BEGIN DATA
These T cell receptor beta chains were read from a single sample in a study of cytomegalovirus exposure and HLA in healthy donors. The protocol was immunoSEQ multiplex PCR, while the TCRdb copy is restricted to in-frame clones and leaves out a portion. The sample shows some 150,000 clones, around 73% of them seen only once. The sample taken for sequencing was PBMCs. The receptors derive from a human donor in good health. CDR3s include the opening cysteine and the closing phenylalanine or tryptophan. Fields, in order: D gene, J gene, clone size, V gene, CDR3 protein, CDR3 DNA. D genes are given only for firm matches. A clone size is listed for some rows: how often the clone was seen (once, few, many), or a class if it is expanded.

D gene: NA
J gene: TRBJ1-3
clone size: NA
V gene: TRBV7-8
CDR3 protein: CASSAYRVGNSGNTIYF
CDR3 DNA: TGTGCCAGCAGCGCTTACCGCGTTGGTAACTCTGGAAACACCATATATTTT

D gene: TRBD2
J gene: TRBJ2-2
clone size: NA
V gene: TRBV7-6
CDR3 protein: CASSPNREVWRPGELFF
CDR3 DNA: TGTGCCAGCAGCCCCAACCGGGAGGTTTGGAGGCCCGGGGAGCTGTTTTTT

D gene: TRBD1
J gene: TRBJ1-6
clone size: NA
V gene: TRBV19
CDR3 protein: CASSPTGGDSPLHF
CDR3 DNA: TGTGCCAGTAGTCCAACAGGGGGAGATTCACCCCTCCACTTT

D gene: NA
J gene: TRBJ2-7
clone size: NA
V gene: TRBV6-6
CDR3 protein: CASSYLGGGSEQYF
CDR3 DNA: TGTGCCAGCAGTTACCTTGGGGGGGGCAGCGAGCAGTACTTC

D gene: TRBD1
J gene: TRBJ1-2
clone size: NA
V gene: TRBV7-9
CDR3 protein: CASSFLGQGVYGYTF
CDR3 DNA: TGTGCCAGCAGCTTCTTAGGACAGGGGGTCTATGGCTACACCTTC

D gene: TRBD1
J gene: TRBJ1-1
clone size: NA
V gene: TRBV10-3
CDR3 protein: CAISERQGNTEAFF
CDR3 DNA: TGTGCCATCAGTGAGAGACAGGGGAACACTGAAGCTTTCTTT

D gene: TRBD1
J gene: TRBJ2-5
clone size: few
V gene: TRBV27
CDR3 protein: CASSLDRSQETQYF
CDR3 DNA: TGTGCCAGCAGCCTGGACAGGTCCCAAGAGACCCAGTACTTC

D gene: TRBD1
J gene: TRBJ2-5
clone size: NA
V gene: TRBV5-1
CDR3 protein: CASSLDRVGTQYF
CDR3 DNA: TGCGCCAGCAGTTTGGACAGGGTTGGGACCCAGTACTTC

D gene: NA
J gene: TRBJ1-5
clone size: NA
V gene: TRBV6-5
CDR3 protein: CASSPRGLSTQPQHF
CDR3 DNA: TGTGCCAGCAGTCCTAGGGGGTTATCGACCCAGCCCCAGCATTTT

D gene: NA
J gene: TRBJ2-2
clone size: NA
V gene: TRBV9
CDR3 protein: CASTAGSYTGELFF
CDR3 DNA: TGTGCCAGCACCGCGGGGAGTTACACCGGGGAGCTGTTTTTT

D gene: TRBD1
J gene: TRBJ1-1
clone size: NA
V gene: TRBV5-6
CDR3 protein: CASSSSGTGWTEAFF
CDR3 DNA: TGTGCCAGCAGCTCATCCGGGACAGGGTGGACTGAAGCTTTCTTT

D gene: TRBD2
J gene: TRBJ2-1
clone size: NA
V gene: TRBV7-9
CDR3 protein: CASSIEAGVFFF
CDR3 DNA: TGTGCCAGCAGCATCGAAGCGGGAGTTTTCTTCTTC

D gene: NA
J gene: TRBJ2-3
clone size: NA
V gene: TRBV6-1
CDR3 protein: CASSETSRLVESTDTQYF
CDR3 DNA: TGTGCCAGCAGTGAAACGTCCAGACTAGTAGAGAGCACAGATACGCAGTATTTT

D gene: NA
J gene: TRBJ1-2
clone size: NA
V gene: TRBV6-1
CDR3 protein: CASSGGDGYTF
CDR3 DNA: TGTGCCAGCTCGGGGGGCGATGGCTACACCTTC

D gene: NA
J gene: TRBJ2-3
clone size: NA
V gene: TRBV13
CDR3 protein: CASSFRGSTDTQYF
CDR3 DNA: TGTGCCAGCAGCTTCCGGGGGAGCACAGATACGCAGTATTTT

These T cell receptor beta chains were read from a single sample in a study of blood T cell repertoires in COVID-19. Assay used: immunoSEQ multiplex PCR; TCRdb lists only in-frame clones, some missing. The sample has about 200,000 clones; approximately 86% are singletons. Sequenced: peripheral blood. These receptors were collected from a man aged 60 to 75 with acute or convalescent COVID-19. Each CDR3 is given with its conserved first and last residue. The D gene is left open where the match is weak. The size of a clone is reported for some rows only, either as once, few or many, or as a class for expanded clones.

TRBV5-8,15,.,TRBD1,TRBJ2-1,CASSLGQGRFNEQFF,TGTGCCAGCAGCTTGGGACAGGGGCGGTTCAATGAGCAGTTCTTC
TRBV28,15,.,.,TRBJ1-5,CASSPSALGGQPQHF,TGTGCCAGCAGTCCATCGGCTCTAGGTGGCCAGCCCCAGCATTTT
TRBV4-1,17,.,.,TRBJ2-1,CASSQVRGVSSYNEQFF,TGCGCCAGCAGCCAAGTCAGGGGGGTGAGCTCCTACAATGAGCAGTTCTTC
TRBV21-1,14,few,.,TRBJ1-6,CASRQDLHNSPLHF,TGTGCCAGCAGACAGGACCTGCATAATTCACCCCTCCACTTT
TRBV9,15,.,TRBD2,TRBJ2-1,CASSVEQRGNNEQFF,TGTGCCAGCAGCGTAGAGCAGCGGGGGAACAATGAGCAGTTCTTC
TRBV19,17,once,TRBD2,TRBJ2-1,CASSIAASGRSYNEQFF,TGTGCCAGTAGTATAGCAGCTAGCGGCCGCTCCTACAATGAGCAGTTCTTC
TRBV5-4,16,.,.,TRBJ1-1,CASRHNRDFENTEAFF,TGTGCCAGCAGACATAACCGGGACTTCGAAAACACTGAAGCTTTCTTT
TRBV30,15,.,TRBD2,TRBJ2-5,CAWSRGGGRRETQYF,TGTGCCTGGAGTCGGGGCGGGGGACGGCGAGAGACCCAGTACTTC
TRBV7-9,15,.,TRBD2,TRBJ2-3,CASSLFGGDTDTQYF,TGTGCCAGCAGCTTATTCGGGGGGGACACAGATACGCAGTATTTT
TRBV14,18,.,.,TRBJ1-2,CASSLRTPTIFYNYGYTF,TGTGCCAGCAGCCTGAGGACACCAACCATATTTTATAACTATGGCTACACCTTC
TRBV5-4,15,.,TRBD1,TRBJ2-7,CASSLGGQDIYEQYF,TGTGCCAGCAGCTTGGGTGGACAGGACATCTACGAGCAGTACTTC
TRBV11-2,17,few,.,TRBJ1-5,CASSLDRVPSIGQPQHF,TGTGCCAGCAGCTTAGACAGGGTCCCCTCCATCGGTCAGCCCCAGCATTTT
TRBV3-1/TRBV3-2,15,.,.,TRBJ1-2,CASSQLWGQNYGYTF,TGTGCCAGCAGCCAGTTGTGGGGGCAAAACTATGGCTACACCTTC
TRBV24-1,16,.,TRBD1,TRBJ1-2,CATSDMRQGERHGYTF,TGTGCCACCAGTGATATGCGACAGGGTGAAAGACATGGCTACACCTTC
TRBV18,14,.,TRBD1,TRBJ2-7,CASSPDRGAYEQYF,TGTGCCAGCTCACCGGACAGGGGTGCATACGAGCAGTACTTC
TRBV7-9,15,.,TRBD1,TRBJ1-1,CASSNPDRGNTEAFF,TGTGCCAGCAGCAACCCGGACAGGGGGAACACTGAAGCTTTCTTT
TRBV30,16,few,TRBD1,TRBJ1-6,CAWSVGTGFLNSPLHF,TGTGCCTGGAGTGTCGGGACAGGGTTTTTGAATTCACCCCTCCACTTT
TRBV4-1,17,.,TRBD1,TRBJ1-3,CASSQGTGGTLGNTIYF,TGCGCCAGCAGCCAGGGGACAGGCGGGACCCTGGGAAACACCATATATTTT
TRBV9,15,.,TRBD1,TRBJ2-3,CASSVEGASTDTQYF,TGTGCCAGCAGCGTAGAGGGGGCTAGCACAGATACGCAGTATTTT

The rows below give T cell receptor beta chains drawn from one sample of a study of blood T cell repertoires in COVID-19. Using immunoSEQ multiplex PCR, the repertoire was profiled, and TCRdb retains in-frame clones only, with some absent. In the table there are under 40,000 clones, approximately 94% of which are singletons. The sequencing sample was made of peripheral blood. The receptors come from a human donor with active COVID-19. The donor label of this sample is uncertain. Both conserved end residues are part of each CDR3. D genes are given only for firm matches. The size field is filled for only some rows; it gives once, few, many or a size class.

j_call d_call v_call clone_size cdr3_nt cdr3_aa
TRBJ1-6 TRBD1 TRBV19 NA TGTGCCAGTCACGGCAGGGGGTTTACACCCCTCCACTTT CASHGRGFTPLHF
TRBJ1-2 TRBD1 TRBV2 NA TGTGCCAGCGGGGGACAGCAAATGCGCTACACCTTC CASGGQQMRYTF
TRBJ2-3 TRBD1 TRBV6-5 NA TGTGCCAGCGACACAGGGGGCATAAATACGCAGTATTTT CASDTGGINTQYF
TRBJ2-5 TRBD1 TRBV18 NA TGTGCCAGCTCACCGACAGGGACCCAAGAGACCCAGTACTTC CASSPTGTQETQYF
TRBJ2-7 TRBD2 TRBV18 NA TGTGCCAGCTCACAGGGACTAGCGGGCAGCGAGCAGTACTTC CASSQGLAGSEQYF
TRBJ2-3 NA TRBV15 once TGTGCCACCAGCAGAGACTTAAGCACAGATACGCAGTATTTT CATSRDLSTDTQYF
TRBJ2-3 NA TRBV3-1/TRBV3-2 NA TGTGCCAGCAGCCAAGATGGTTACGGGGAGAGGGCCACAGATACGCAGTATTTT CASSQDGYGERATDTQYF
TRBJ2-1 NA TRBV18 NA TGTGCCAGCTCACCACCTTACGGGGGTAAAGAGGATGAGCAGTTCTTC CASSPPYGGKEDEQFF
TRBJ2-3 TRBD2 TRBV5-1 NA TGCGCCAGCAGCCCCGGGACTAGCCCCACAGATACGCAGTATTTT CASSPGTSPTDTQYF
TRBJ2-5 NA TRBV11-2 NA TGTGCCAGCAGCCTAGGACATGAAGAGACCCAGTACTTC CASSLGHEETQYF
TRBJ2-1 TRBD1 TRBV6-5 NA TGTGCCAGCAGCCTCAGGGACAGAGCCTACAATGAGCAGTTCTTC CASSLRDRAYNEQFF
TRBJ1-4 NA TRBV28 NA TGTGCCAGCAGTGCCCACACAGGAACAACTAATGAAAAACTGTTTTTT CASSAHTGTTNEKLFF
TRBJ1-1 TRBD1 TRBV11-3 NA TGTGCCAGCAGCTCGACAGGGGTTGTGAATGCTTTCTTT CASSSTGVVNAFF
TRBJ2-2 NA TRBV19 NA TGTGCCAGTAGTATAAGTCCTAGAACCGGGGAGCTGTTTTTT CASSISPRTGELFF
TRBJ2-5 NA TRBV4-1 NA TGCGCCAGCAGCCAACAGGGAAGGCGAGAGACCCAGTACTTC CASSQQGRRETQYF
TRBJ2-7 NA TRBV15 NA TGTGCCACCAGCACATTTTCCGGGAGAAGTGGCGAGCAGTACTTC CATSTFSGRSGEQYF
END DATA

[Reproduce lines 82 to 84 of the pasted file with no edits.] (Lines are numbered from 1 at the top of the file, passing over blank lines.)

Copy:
clone size: NA
V gene: TRBV6-1
CDR3 protein: CASSGGDGYTF